W3C home > Mailing lists > Public > public-webappsec@w3.org > October 2013

Re: CSP script hashes, inline and src'd

From: Glenn Adams <glenn@skynav.com>
Date: Fri, 18 Oct 2013 18:20:29 -0600
Message-ID: <CACQ=j+fAVmo=0ykePNsy_N4Vx0Ce6L6EitG_aDZB_y1U+YE0dg@mail.gmail.com>
To: Joel Weinberger <jww@chromium.org>
Cc: "public-webappsec@w3.org" <public-webappsec@w3.org>
On Fri, Oct 18, 2013 at 5:45 PM, Joel Weinberger <jww@chromium.org> wrote:

> I'm currently working on the Chromium implementation of script hashes, and
> I came across a point needing clarification: should script hashes apply to
> src'd scripts as well as inlined ones? One of Neil's comments implies only
> inlined, which is my preference, but I want to make sure we're explicit
> about this.
> The problem is if they apply to src'd scripts as well, we (Chromium) have
> a chicken and egg
> problem. We check CSP to see if a resource URL is acceptable
> according to the policy. If not, we do not make the request. However, that
> means
> that if the URL is not acceptable *but* the hash of the script *is*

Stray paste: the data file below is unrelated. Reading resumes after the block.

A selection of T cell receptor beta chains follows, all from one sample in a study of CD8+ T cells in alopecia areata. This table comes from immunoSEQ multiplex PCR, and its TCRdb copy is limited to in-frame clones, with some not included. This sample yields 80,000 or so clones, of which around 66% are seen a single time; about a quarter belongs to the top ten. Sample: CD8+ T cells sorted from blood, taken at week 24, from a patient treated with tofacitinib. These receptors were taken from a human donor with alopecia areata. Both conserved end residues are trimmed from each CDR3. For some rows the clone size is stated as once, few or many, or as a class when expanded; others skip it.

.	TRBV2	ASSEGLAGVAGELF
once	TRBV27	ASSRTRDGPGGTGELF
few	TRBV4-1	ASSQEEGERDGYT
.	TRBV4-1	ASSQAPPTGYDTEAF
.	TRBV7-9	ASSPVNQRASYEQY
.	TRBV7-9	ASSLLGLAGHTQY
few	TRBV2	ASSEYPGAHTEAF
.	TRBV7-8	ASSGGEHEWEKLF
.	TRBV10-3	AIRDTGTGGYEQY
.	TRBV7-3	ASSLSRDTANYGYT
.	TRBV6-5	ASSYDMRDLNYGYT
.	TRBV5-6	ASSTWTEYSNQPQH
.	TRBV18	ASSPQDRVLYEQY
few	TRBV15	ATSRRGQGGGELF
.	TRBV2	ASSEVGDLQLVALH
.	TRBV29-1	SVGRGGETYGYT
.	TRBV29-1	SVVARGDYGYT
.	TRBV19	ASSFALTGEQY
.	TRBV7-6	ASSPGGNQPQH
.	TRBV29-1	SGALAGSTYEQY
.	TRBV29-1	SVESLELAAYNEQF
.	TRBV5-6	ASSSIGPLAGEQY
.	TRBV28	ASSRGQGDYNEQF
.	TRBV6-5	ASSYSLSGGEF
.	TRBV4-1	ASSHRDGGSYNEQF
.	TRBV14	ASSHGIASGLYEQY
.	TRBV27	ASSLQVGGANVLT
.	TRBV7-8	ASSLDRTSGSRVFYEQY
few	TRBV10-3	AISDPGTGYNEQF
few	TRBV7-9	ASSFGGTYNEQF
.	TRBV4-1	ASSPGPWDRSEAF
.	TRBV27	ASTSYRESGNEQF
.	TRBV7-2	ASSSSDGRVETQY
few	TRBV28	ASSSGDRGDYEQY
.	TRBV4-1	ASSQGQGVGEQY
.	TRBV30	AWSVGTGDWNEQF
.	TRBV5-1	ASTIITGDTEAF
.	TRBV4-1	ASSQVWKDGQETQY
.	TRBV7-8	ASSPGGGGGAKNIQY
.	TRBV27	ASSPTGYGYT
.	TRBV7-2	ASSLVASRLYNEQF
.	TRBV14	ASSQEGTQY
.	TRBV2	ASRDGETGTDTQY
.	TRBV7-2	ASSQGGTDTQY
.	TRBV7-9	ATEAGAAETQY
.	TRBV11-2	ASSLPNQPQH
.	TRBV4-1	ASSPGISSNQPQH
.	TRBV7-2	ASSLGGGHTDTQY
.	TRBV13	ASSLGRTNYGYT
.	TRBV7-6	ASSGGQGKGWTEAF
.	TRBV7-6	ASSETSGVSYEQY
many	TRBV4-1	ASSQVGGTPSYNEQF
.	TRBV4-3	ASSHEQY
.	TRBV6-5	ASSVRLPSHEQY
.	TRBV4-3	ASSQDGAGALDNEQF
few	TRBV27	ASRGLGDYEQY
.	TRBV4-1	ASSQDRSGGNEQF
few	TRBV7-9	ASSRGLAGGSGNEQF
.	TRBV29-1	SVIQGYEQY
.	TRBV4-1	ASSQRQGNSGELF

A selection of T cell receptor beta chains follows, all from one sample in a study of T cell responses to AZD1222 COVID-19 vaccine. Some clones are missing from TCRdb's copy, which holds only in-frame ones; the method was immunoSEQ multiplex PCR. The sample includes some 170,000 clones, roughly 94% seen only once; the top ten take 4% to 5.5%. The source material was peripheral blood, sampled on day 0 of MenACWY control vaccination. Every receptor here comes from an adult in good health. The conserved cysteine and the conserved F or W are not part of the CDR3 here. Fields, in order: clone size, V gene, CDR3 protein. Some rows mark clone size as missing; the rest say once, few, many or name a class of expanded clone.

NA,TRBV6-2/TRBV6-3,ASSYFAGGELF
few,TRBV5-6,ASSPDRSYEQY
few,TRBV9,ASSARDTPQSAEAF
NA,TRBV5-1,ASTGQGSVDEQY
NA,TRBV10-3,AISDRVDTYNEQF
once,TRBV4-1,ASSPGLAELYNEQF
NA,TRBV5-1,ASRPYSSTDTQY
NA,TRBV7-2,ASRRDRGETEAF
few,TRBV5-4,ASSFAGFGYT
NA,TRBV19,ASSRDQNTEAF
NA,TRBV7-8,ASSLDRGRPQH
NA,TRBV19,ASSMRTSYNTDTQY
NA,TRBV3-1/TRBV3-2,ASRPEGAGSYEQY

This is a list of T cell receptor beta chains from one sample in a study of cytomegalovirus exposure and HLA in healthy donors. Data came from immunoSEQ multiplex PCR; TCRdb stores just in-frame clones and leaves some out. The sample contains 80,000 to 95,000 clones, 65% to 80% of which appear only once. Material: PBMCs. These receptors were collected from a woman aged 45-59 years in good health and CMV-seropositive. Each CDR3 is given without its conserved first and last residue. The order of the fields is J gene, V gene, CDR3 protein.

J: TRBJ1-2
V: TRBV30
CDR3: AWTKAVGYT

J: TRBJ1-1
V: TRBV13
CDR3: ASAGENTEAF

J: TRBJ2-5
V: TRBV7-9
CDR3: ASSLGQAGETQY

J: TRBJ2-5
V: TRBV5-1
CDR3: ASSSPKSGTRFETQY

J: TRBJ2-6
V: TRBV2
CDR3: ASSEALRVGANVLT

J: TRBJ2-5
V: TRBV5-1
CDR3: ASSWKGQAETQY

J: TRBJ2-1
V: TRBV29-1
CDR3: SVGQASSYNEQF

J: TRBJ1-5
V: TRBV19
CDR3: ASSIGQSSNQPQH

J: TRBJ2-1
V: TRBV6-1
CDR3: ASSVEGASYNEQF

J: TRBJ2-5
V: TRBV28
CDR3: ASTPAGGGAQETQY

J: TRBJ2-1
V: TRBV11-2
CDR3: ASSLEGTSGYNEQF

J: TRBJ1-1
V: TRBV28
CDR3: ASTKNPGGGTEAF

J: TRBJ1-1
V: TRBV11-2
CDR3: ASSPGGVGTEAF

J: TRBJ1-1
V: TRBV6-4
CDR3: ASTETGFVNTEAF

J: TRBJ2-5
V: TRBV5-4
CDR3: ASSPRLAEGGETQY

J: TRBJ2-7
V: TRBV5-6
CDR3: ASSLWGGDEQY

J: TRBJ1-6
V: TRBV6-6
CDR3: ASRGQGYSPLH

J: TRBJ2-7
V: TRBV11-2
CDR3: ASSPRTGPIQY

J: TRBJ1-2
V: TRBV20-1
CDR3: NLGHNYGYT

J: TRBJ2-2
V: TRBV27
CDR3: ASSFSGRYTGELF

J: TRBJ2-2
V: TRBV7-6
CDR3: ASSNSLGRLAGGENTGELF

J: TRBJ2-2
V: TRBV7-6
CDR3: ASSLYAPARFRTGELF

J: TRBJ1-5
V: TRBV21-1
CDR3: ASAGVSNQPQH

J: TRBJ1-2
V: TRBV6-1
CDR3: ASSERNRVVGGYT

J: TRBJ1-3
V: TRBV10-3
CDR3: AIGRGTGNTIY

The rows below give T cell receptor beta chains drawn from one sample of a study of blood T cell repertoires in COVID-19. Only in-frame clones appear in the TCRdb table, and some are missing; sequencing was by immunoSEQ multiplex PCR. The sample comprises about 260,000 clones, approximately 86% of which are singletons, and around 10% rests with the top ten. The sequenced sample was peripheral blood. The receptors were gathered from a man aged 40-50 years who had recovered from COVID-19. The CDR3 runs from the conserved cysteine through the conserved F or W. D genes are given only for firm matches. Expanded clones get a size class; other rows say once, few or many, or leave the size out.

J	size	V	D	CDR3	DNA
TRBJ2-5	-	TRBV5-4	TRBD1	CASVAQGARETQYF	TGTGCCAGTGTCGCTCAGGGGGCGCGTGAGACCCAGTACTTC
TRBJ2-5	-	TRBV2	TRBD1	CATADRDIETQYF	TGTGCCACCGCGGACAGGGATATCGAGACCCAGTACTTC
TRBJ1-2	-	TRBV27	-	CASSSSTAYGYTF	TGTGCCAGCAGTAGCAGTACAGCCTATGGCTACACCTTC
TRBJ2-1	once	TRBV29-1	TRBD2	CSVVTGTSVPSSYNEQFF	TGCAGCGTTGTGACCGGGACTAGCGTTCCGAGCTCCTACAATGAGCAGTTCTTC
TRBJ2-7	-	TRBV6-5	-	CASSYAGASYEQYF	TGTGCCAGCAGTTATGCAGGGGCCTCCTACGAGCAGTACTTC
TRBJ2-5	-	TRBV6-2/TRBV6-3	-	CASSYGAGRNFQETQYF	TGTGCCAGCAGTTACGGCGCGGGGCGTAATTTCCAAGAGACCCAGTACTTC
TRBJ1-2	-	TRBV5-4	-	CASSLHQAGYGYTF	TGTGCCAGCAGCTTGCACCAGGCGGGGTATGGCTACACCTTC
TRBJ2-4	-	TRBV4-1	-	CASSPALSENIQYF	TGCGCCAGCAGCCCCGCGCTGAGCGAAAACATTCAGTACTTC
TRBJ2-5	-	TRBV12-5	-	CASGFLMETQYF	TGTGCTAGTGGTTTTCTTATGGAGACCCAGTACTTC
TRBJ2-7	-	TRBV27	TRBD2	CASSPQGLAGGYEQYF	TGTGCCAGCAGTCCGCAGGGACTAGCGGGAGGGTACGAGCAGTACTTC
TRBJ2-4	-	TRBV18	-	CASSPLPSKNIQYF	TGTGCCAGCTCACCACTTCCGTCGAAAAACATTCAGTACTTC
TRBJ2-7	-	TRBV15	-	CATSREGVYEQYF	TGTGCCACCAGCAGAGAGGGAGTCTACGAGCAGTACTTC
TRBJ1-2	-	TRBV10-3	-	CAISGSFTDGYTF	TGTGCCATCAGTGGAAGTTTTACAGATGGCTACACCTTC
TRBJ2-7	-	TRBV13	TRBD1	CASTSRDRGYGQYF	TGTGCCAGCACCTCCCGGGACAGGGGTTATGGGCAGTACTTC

> acceptable,
> we never see the script, and thus can't override the URL decision.

Are you referring to CSP's script nonces? If so, then the spec doesn't seem
to distinguish inline from sourced scripts, and also doesn't treat a nonce
as a hash to be verified.

"Note that the nonce's value is *not* a hash or signature that verifies the
contents of the script resources. It's quite simply a random string that
informs the user agent which scripts were intentionally included in the

Script elements with the proper nonce execute, regardless of whether
they're inline or external. Script elements without the proper nonce don't
execute unless their URLs are whitelisted. Even if an attacker is able to
inject markup into the protected resource, the attack will be blocked by
the attacker's inability to guess the random value."

> This isn't a fundamental limitation of Chromium, but I'm not sure of the
> true
> value of applying script hash to src'd content, and it would mean
> requesting extra resources that CSP otherwise would block. Additionally, on
> a practical level, it would require a heck of a lot of refactoring on our
> end.
> Whatever our decision, I'm working on a more formal spec write to clarify
> some of the ins and outs and what-have-yous that I've come across during
> implementation. Obviously, whatever the consensus here is will be a part of
> that.
>  --Joel
Received on Saturday, 19 October 2013 00:21:17 UTC

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